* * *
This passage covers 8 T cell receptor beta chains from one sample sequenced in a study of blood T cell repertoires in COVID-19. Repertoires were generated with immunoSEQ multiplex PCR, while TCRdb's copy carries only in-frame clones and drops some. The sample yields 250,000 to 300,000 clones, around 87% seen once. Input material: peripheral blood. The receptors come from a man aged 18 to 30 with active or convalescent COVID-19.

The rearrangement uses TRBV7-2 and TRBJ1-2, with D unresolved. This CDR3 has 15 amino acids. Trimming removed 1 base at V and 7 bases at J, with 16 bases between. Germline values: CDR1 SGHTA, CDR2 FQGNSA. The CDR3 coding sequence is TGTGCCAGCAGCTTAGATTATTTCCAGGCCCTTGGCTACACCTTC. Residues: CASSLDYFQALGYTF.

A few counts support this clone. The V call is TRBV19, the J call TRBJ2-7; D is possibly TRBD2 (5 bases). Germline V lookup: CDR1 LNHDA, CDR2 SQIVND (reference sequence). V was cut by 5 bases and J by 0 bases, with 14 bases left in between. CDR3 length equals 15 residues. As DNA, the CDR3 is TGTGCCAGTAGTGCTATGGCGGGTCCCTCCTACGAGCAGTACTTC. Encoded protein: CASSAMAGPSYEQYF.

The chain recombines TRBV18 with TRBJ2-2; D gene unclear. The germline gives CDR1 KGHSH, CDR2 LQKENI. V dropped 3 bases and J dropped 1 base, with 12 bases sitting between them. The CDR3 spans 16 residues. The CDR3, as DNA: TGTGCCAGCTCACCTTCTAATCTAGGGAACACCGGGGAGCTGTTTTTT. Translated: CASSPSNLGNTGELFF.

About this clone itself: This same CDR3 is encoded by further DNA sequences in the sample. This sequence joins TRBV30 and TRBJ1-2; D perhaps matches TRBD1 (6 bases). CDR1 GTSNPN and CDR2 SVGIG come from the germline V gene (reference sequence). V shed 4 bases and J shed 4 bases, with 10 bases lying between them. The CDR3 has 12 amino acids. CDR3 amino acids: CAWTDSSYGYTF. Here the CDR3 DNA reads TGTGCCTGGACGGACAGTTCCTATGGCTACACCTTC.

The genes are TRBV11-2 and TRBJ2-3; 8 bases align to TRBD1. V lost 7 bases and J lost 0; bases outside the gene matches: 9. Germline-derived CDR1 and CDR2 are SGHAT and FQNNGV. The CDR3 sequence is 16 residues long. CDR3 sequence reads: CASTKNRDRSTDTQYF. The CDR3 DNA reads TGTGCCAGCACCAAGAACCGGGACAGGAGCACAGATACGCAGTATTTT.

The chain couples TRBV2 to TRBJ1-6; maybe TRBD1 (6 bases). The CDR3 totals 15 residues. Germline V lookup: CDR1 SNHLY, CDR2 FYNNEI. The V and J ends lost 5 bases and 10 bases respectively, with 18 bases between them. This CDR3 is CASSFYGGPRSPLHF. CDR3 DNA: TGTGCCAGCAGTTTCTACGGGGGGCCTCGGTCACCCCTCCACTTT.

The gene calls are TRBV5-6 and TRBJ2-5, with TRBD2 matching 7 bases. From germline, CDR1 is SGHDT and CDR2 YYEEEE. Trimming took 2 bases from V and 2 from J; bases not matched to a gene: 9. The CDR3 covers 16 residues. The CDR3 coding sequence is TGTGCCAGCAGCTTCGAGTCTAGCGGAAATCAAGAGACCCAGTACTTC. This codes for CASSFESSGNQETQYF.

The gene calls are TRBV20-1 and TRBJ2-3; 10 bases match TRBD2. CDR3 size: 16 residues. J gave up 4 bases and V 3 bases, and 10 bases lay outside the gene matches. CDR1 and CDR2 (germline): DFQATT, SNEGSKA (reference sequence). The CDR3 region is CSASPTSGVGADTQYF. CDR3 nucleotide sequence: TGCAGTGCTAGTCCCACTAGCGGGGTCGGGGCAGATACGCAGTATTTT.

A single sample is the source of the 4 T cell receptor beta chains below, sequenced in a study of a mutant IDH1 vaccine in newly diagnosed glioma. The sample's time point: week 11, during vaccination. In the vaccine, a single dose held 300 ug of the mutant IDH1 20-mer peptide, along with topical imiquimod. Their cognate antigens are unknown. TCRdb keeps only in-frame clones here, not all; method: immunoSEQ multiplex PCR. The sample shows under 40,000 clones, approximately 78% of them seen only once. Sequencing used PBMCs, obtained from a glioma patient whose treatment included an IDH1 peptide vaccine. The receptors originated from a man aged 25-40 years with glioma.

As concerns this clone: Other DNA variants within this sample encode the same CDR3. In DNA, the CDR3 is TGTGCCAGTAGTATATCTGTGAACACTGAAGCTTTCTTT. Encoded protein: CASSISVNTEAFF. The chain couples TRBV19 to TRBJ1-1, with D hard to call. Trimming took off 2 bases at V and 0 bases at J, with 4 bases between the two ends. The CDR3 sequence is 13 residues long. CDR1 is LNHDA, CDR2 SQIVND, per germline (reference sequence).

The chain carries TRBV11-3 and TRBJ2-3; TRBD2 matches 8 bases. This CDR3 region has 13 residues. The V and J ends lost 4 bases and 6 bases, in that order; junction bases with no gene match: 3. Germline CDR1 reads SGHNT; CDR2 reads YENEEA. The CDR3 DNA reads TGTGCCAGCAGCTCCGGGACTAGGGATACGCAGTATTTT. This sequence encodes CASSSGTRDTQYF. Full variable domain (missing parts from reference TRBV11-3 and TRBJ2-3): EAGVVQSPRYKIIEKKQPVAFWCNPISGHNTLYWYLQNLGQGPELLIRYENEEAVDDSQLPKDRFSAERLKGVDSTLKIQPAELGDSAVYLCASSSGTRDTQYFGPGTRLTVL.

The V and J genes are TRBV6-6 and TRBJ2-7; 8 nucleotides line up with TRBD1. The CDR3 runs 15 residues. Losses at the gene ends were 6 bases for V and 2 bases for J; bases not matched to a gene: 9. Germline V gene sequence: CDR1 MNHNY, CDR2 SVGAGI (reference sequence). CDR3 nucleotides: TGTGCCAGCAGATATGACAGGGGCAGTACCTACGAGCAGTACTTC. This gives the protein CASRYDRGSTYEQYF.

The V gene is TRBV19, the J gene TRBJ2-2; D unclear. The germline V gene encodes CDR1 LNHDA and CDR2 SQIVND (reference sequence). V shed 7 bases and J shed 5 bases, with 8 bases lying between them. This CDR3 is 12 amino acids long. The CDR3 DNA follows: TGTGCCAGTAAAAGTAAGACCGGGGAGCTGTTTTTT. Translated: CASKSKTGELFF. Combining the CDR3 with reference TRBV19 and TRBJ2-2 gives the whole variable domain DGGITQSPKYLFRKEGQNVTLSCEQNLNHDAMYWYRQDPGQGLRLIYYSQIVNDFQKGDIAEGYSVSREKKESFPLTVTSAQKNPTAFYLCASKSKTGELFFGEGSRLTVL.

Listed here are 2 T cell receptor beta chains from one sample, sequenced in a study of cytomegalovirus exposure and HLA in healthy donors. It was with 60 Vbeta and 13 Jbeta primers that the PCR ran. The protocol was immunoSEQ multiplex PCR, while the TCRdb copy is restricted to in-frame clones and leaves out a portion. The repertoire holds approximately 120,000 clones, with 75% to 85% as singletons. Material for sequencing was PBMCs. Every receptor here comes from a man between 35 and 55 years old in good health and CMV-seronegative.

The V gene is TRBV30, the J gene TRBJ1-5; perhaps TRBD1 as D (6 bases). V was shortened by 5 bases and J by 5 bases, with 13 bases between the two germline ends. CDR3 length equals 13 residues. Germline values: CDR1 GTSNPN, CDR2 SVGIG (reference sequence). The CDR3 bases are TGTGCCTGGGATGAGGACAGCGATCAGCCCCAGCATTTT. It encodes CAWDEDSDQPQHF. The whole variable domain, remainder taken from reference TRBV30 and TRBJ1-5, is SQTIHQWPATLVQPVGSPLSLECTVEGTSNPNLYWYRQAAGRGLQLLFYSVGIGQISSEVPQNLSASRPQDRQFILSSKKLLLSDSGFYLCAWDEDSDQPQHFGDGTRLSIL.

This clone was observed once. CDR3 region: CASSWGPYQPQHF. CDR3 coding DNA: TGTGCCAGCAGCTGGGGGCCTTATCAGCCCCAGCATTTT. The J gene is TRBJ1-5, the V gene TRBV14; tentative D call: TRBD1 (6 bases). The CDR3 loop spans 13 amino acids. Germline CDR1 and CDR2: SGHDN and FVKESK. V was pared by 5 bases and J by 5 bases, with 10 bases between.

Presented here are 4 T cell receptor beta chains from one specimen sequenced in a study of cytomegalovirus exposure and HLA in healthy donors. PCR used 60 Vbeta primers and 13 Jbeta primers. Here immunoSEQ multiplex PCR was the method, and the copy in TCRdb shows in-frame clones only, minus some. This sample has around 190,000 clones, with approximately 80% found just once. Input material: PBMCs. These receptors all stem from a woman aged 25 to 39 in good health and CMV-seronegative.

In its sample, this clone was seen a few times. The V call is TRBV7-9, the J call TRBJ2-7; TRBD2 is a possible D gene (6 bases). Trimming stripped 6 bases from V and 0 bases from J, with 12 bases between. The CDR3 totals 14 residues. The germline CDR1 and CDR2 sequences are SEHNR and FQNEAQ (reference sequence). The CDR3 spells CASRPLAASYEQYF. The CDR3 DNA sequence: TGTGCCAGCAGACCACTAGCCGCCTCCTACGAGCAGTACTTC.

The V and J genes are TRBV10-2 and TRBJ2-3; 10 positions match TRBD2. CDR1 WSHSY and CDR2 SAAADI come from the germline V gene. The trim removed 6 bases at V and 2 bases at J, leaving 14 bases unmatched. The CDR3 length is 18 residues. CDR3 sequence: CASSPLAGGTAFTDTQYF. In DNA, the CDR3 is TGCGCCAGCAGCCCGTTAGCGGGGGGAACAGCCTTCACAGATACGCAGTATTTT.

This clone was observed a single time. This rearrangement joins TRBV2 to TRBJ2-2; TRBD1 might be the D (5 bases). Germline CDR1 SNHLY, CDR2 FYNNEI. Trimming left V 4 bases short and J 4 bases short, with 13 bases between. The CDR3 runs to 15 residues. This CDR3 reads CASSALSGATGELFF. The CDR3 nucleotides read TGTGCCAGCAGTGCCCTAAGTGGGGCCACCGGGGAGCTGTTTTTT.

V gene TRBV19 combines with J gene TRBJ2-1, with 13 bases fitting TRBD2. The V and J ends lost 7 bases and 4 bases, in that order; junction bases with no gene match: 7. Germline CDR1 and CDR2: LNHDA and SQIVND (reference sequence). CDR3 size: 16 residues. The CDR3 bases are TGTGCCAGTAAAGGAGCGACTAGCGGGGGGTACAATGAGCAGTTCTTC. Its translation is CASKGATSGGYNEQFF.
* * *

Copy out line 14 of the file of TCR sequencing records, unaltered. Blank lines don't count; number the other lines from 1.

The V gene is TRBV19, the J gene TRBJ2-2; D unclear. The germline V gene encodes CDR1 LNHDA and CDR2 SQIVND (reference sequence). V shed 7 bases and J shed 5 bases, with 8 bases lying between them. This CDR3 is 12 amino acids long. The CDR3 DNA follows: TGTGCCAGTAAAAGTAAGACCGGGGAGCTGTTTTTT. Translated: CASKSKTGELFF. Combining the CDR3 with reference TRBV19 and TRBJ2-2 gives the whole variable domain DGGITQSPKYLFRKEGQNVTLSCEQNLNHDAMYWYRQDPGQGLRLIYYSQIVNDFQKGDIAEGYSVSREKKESFPLTVTSAQKNPTAFYLCASKSKTGELFFGEGSRLTVL.